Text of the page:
I have a wonderful book about poetry and healing, it’s square-ish,seven inches by nine inches, and at least an inch thick. When all else fails, I generally can find a poem or a paragraph that will fill the need of the moment.

This morning I turned to a new chapter, heading reading: Giving Yourself Permission To Be Wild and Magnificent. It was on the right page, facing a simple poem on the left page:

“Stand still. The trees ahead and the bushes beside you

Are not lost. Wherever you are is called Here,

and you must treat it as a powerful stranger,

Must ask permission to know it and be known.

The forest breathes. Listen. It answers,

I have made this place around you

If you leave it, you may come back again, saying Here.

No two trees are the same to Raven.

No two branches are the same to Wren.

If what a tree or bush does is lost to you,

You are surely lost. Stand still. The forest knows

Where you are. You must let it find you.”

………..DAVID WAGONER, from the book, Poetic Medicine,
by John Fox

Sometimes my room is my forest. I can suddenly stop, think,
what am I going to get —- and it finds me if I just stay still.

If I just stay still.

And then, it’s summer, maybe I will find that forest and
let it find me.

Meanwhile, I’m Here.

with love …


Do I dare, in this dark before the dawn, to ask the sun to wake me up?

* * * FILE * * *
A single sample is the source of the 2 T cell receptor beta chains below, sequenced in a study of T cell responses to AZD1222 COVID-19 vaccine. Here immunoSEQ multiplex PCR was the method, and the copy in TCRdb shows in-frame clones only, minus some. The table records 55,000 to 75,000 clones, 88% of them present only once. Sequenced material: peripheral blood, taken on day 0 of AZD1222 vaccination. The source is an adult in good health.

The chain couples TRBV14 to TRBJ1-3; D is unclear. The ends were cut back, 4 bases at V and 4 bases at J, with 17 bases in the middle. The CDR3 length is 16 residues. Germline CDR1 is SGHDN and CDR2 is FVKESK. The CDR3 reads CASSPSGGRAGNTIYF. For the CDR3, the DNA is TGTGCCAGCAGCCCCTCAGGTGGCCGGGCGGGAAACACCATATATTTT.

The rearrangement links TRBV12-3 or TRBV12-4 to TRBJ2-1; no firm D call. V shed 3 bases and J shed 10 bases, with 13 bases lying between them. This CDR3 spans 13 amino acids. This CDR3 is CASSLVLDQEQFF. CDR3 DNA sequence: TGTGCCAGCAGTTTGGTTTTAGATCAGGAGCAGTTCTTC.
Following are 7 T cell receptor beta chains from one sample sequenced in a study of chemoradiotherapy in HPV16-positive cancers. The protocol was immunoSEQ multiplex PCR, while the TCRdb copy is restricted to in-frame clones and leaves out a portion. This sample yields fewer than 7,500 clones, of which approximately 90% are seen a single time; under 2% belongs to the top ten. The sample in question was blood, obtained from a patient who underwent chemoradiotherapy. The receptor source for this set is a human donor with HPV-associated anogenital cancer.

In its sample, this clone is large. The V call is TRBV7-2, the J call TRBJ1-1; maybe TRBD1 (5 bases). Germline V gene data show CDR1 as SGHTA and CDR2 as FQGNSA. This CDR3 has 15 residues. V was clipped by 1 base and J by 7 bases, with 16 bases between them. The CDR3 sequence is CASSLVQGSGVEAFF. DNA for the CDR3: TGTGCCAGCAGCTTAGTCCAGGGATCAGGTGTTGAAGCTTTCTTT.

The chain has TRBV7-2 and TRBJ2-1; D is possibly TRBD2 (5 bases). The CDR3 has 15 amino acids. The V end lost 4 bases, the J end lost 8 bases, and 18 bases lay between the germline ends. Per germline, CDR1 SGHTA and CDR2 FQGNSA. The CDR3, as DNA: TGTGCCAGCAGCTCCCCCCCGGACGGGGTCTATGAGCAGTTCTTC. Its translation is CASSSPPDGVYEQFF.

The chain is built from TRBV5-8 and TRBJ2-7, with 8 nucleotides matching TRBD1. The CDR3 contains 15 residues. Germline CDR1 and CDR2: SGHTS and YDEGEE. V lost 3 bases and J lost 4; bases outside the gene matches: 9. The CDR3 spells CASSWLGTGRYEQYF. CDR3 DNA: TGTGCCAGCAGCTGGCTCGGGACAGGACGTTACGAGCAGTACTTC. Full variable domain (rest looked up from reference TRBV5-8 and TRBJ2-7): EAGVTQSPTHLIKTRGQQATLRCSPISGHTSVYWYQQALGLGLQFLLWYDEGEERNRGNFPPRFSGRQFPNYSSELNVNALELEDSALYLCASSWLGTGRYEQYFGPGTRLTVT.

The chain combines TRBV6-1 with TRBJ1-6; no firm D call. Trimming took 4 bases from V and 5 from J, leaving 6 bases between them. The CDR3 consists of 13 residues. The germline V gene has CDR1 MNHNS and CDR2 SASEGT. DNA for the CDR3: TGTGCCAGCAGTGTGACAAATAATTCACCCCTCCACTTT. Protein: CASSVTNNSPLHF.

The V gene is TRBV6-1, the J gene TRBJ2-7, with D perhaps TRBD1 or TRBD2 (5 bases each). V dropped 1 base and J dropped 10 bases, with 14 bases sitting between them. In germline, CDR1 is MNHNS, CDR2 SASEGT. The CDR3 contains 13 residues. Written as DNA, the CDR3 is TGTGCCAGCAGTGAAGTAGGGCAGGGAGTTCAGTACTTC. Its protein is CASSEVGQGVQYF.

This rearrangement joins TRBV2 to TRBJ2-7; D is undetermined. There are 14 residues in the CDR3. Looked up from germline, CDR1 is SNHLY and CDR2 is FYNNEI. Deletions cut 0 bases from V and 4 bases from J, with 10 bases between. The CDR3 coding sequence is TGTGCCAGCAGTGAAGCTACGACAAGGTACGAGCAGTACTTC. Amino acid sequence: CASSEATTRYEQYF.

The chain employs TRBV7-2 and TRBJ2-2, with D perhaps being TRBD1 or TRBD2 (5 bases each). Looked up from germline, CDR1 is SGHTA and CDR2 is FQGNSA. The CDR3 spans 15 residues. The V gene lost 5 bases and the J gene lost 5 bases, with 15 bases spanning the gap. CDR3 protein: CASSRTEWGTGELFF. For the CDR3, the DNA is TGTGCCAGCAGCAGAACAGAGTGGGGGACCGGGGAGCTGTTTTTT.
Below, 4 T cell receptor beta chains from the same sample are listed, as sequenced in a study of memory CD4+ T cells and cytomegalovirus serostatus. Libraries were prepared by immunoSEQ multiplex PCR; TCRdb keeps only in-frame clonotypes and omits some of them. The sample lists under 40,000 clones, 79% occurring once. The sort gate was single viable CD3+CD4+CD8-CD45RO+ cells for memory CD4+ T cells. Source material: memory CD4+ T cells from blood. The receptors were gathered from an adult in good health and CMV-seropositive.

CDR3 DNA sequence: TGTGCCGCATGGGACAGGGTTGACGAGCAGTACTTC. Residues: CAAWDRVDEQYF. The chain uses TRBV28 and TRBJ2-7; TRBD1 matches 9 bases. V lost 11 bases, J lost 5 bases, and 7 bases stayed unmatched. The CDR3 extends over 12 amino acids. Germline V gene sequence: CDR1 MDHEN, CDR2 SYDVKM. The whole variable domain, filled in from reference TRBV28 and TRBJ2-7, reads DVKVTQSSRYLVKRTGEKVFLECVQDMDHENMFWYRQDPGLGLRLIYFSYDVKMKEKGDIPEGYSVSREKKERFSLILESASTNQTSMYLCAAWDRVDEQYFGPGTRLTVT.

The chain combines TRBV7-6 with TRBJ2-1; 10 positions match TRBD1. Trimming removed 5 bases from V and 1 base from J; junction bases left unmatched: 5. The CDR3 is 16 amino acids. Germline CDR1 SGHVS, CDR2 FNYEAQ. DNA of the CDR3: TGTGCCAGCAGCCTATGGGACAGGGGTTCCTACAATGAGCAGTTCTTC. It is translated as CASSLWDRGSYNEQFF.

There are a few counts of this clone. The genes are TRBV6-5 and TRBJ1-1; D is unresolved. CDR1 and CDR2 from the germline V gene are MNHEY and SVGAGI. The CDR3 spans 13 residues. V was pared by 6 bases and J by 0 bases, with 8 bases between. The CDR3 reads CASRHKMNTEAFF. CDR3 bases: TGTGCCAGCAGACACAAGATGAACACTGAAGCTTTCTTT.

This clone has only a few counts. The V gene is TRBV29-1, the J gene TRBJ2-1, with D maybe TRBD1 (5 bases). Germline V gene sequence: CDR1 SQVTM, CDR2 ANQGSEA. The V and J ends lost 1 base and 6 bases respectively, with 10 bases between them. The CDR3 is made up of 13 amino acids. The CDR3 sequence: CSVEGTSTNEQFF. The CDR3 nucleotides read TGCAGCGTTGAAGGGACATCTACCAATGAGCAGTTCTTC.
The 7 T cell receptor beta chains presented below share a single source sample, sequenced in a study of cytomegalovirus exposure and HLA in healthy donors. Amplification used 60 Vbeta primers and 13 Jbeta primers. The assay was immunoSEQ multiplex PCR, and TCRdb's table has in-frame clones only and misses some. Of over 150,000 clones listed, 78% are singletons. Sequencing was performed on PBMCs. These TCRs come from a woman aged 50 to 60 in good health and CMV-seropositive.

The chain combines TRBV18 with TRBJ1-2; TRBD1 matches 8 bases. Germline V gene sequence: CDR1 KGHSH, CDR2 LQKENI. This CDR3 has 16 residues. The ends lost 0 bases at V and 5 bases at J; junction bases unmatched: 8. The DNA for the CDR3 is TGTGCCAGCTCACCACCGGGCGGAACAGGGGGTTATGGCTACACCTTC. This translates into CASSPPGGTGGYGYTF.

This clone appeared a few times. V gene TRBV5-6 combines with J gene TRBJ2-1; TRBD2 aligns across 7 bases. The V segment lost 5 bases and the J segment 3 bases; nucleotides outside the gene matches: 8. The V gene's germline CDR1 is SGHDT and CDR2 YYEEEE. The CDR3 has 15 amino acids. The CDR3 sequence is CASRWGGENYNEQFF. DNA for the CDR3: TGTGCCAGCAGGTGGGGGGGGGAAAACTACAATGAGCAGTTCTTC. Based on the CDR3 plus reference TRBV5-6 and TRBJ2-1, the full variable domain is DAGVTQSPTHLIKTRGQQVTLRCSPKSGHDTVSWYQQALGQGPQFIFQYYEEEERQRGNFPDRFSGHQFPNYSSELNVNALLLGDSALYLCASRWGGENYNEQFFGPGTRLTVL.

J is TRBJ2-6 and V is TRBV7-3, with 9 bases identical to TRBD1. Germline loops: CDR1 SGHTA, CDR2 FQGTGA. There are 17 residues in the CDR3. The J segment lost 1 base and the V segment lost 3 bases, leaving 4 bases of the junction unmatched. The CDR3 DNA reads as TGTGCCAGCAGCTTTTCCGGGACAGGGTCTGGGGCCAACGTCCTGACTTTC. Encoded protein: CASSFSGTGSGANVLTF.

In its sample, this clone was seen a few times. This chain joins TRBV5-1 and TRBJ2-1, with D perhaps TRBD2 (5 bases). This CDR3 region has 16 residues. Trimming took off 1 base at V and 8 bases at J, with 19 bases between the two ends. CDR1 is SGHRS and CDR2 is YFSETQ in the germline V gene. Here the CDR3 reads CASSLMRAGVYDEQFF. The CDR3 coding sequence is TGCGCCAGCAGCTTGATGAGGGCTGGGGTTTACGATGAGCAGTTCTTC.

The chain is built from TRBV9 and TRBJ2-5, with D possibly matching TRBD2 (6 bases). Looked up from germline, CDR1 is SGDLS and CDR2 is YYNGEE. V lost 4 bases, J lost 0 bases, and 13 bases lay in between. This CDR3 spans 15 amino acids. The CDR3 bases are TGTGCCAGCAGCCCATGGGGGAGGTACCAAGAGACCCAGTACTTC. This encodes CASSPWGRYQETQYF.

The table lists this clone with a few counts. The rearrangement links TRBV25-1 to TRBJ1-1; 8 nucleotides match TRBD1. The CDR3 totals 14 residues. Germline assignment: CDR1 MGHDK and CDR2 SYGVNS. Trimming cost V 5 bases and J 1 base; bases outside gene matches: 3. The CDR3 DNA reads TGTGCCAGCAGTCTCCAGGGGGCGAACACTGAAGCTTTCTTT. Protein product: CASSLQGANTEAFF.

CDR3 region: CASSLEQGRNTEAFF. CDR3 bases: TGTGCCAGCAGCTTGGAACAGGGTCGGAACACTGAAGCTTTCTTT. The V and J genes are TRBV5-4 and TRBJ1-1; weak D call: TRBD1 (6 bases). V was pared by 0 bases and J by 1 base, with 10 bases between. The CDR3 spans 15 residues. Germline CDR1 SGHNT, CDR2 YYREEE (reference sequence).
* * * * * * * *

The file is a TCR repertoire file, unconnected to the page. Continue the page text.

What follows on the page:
Can mentioning it be to miss it altogether? Old wives tales, for sure.
So, here goes:

“T H E S U N

Have you ever seen
in your life
more wonderful

than the way the sun,
every evening,
relaxed and easy,
floats toward the horizon

and into the clouds or the hills,
or the rumpled sea,
and is gone —-
and how it slides again

out of the blackness,
every morning,
on the other side of the world,
like a red flower

streaming upward on its heavenly oils,
say, on a morning in early summer,
at its perfect imperial distance —
and have you ever felt for anything

such wild love —-
do you think there is anywhere, in any language,
a word billowing enough
for the pleasure

that fills you, as the sun reaches out,’
as it warms you ”

(….and I would leave you there and not challenge
the gods to have a price to pay for this wonder.
I would deny the poet the comment to make us ponder
the infinity of possibility to miss the simplicity of such a gift.)

Well, here’s how the poem ends, starting from that line:

“as it warms you

as you stand there,
empty-handed —-
or have you too
turned from this world —-

have you too
gone crazy
for power,
for things?”
New & Selected Poems, Volume One.1992

No, not you. Let’s see what’s up.

with love …


That phrase, ‘She’s yar’ is an echo from when I was growing up,
and had a remarkable step-father who loved the old stories of
New England’s sailing ships, from clippers to dories, and those
words meant the vessel had fine, clean lines.

This morning, I looked up the word ‘yar’ in Webster’s dictionary,
and it’s not there. Curious. Did I make this up? Memory has a
way of recall that might be creative!

Along those lines, I have a poem for you:


We shape our self
to fit this world

and by the world
are shaped again.

The visible
and the invisible

working together
in common cause,

to produce
the miraculous.

I am thinking of the way
the intangible air

traveled at speed
round a shaped wing

holds our weight.

So may we, in this life

to those elements
we have yet to see

or imagine,
and look for the true

shape of our own self,
by forming it well

to the great
intangibles about us.”

……… DAVID WHYTE, written for the presentation
of the Collier Trophy to the Boeing Company marking
the introduction of the new 737 passenger jet.

‘Yar’, for sure.

always with love,